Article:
26 May 2012

Beauty-Gate, Synchronicity, and History

If you haven't been following the conversation that's been happening in the gay male poetry community about beauty, aesthetics, class, race, and privilege you can catch up with most of it HERE.

C. Dale Young has done a great job of collecting the multiplicity of voices and views on his blog. (Thanks C. Dale!)

In the time between the end of the spring semester and now, I have been in a Benedictine monastery, to Missoula, Montana, and am now nestled in a town on a bay shadowed by an active volcano.  I have also been reading.

While I have many opinions about beauty and aesthetics, I will let others enrich the conversation that is now happening.  Instead, I would like to share a quote that I came across tonight while reading Samuel Steward's pseudo-novel Parisian Lives.

Chapter 32: July 19, 1939

"The privileges of beauty are enormous.  By its mysterious alchemy the truck driver becomes a king, the delivery boy an emperor.  We are the willing subjects of the one to whom it is given.  He can trample us with his boots, demand outrageous tribute, and we forgive him everything.  We voluntarily blind ourselves so we can no longer see our ruler's arrogance or treachery or inadequacy.  He is baffled to see us prostrate before him.  Come, he says--rise and look into my face.  We turn our blinded eyes upon him an feel the warmth and radiance of his presence, and in our trancelike mindless state we do his bidding like a captive Trilby* before her master."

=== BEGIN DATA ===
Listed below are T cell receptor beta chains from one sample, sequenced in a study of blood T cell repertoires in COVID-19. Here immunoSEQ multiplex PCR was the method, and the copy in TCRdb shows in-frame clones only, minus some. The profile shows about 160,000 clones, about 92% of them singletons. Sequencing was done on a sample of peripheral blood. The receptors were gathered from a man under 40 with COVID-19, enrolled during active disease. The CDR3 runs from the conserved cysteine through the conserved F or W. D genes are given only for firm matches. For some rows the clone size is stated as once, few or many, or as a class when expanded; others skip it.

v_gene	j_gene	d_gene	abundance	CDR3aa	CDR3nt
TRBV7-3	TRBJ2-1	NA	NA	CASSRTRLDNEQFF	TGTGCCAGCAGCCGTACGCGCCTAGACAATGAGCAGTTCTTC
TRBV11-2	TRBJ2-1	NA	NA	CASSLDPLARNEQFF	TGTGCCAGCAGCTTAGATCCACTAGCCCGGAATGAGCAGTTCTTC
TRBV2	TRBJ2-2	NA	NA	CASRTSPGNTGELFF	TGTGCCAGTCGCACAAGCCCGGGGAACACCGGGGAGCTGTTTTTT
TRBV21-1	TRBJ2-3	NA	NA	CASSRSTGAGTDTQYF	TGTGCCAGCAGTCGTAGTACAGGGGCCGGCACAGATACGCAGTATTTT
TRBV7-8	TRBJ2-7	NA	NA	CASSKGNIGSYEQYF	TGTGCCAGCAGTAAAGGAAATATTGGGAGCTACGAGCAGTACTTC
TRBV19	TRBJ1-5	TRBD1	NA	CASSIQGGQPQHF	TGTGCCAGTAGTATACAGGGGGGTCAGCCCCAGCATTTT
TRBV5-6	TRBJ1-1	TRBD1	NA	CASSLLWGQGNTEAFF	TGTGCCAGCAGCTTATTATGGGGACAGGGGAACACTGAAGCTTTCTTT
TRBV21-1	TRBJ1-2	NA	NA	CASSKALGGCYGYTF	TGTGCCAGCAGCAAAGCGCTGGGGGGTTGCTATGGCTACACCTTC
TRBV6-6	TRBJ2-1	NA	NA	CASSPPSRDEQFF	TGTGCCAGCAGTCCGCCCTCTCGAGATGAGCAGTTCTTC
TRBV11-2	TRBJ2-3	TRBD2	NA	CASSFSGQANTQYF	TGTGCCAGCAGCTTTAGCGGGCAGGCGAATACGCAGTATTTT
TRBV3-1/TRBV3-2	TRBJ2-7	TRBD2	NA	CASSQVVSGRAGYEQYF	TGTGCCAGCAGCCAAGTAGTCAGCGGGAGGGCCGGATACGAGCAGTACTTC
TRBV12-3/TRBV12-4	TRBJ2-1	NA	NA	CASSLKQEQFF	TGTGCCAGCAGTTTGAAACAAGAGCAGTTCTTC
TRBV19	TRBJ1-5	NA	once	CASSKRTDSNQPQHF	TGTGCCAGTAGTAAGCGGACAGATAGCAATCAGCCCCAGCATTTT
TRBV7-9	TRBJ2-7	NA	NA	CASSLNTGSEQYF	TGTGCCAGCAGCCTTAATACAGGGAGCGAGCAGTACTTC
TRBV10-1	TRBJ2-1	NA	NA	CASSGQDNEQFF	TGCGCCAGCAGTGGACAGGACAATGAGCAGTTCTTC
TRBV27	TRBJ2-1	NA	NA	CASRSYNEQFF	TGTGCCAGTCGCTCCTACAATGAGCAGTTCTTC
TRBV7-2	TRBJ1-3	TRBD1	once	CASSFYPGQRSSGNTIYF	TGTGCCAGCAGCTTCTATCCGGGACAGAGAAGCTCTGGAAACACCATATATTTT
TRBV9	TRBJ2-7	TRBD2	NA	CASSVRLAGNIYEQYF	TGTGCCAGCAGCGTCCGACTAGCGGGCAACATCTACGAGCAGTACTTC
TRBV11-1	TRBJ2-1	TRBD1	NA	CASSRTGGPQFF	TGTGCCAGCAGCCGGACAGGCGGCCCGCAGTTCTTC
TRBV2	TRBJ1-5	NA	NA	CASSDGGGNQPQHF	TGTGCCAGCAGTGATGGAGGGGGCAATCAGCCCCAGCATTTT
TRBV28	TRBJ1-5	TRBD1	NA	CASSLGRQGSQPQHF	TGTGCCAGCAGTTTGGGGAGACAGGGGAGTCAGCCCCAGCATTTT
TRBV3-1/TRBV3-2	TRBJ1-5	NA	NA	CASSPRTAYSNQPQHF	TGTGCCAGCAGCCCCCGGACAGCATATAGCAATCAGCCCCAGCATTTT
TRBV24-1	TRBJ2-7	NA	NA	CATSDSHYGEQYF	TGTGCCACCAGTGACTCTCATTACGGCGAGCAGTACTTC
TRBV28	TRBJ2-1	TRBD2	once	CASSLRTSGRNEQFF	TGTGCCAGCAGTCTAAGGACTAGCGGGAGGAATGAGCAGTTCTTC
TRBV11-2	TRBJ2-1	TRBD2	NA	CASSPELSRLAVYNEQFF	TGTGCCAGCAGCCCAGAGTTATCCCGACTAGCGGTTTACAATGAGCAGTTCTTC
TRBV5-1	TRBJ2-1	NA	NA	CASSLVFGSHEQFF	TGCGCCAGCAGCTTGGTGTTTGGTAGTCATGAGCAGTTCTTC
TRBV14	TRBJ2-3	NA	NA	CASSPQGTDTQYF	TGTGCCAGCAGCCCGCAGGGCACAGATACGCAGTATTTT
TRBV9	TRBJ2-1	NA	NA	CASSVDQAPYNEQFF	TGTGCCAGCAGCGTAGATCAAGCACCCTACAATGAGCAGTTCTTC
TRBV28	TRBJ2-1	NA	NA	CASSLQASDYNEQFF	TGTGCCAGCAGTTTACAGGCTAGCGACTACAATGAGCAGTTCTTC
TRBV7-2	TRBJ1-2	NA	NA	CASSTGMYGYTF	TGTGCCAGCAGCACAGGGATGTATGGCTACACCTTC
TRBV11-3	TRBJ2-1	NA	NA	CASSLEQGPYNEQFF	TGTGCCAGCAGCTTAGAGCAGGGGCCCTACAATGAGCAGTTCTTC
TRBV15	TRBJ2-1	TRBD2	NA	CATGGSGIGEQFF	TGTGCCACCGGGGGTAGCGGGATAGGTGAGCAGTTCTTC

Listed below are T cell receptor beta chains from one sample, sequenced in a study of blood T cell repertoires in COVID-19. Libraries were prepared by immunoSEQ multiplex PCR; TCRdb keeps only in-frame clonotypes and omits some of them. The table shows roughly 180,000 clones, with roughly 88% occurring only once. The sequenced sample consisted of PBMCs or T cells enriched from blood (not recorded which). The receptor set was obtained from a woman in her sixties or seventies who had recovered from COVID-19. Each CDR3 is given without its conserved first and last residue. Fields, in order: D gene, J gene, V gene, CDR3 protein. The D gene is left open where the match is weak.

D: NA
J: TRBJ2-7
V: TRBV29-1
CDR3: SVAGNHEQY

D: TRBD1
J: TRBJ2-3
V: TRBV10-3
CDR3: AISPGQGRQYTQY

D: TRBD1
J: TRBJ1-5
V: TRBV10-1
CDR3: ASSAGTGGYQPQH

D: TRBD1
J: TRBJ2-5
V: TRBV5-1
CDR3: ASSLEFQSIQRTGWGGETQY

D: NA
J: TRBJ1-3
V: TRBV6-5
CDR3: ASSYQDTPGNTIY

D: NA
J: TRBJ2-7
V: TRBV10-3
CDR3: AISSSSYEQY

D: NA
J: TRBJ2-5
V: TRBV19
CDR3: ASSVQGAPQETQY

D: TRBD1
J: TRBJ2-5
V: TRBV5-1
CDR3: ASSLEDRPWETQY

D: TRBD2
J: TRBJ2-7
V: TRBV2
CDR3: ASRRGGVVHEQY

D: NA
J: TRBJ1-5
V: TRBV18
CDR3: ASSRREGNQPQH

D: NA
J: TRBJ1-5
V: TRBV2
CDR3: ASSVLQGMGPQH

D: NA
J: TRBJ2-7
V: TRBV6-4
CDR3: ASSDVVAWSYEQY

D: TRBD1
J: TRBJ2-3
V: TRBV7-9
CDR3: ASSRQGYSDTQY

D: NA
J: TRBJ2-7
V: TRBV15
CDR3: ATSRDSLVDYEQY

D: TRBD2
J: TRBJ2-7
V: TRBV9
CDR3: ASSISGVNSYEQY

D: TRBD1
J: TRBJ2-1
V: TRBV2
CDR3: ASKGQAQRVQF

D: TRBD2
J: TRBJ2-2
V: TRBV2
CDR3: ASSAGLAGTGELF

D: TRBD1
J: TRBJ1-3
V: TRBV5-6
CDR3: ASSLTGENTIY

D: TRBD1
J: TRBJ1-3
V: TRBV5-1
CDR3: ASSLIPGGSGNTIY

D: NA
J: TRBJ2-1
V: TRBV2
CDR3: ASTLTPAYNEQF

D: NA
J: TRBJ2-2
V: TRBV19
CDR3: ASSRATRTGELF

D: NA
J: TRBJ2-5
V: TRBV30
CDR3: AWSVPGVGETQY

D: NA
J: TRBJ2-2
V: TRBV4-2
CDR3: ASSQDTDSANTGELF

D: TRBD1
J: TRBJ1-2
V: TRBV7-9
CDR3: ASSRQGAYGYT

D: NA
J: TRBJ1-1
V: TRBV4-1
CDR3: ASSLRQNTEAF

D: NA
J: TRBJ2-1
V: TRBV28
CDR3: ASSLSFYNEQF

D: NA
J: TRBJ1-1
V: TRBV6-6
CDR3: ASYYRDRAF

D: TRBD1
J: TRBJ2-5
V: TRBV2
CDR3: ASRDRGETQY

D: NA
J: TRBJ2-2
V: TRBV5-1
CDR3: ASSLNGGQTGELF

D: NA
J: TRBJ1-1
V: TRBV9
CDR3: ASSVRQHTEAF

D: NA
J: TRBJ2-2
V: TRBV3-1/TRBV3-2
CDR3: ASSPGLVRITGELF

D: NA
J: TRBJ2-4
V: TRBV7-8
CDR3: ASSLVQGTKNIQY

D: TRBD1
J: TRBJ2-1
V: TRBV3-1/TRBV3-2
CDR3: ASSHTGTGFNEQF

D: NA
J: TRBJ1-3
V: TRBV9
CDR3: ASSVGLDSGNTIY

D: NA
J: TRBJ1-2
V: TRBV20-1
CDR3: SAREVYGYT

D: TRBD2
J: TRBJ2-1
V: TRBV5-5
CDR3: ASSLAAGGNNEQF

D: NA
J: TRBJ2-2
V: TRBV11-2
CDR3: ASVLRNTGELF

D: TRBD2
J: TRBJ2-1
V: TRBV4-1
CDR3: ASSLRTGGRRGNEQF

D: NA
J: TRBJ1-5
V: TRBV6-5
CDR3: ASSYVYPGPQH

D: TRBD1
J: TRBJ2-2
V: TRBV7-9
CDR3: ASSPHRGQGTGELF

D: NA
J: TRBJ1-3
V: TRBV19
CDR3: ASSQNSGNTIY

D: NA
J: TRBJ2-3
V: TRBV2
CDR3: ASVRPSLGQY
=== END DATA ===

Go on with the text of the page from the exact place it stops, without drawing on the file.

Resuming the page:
Whether true or not, I felt it was something to think on further, my quarter to keep the music playing.

*Trilby O'Ferrall, the novel's (titled Trilby, published in 1894) heroine, is a half-Irish girl working in Paris as an artists' model and laundress; all the men in the novel are in love with her

04 May 2012

Not one but TWO interviews with me about Slow Depth!

"Time" by Sara Cannon
This has been a great week for getting word out about my chapbook Slow Depth.

The first interview was with a student journalist at the University of Idaho for the school newspaper the Argonaut.  You can read that interview HERE.

The second interview is by my friend and fellow writer Sannion on his blog The House of Vines.  You can check out the smart questions he asked me, including "Is poetry dead in this country?"  Go Here.

I am blessed to get so much press for my small chapbook!  Thank you to the Argonaut and Sannion.  If you want to order a copy, you can go to the publisher's website Winged City Chapbooks.


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